# Efficient sums of n-length combinations of array

Given the following input:

• An integer `n`, e.g., `36`.
• An list/array `mylist` of length `m`, e.g., `[0.0, 24.0, 48.0, 72.0, 96.0, 120.0]`. Although the values in this example are evenly spaced and integer-valued floats, they are not necessarily evenly spaced and they are in general non-negative real numbers.

I am trying to do the following computational steps:

1. Generate a list of `n`-length combinations (with replacement) of `mylist`, e.g. for `n == 3`:
``````[0.0, 0.0, 0.0]
[0.0, 0.0, 24.0]
...
[120.0, 120.0, 96.0]
[120.0, 120.0, 120.0]
``````
2. Sum the elements of each combination in the above list, e.g. for `n == 3`:
``````0
24.0
...
336.0
360.0
``````
3. Removing duplicates from the above list of sums, e.g., reducing the list length from 56 to 16 for `n == 3` or from 749,398 to 181 for `n == 36`.

I have implemented this in Python in two ways: using `list`s and using `pandas.DataFrame`s. For values of `n` as high as 36+, the above steps take too long for my application (1+ seconds) due to the exponential nature of combinations. Although performing steps 2 and 3 on a `DataFrame` brings speed improvements, creating the `DataFrame` from the list of combinations makes the overall process slower again.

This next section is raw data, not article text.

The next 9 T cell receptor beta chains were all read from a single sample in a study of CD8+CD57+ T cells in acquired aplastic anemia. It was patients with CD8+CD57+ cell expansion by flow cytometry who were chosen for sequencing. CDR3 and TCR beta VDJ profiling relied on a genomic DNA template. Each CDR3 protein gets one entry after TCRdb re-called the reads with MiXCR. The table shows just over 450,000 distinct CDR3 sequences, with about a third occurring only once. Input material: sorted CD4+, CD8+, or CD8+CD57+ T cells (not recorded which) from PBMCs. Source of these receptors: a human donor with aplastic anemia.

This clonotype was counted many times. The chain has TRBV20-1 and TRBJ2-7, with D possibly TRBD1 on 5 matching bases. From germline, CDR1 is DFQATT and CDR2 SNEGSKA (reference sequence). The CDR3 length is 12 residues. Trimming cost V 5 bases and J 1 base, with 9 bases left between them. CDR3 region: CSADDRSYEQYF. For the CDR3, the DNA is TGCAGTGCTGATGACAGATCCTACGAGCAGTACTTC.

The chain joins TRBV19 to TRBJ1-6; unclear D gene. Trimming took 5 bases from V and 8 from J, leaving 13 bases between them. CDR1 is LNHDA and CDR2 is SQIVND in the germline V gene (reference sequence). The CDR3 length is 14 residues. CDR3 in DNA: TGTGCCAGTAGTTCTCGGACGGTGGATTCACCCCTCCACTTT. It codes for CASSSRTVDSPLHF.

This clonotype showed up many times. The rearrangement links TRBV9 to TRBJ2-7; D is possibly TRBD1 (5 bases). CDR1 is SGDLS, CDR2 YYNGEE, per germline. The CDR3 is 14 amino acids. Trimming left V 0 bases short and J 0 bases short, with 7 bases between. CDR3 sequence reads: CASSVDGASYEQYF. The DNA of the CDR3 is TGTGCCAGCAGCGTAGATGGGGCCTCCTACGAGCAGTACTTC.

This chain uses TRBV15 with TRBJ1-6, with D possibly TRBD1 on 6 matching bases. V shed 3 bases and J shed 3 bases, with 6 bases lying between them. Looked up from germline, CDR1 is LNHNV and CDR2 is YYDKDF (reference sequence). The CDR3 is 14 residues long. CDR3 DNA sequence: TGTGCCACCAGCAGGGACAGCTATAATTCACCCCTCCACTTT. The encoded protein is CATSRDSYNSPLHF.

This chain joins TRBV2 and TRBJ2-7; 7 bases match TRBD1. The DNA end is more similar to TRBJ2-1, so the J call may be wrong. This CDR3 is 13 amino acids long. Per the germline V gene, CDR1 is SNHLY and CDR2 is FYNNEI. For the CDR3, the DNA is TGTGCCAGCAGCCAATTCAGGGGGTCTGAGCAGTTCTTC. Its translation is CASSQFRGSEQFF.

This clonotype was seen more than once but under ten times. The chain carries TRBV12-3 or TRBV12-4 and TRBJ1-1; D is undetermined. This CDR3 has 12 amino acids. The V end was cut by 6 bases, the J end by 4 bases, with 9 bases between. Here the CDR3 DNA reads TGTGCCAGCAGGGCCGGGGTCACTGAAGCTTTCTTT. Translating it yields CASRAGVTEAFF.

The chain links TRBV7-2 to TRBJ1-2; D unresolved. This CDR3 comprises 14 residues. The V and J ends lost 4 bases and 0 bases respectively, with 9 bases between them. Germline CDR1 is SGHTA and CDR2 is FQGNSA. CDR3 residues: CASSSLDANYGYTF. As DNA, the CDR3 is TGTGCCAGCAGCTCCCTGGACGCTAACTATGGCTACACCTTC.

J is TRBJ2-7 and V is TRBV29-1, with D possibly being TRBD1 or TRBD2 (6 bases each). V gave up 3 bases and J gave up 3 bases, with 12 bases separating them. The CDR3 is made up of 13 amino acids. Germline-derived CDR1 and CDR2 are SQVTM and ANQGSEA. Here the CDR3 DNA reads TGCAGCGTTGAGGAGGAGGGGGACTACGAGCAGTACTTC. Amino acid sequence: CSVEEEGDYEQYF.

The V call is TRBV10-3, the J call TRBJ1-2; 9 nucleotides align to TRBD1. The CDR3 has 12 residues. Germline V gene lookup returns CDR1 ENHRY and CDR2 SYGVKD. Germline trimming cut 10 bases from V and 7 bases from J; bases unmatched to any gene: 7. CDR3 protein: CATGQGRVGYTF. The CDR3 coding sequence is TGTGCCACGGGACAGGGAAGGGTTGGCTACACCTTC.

Implementation using `list`s:

``````from itertools import combinations_with_replacement

n = 36
mylist = [0.0, 24.0, 48.0, 72.0, 96.0, 120.0]

combinations = list(combinations_with_replacement(mylist, n))  # Step 1.
combination_sums = list(map(sum, combinations))                # Step 2.
unique_combination_sums = list(set(combination_sums))          # Step 3.
``````

Implementation using `DataFrame`s:

``````from itertools import combinations_with_replacement

import pandas as pd

n = 36
mylist = [0.0, 24.0, 48.0, 72.0, 96.0, 120.0]

combinations_df = pd.DataFrame(list(combinations_with_replacement(mylist, n)))  # Step 1.
combination_sums_df = combinations_df.sum(axis=1)                               # Step 2.
unique_combination_sums_df = combination_sums_df.drop_duplicates()              # Step 3.
``````

Note: Using `numpy.ndarray`s is computationally faster than using `DataFrame`s but slower than using `list`s.

Is there a more efficient algorithm, library, or other technique to make the above process faster? Perhaps something that takes advantage of the tree-like nature of combinations?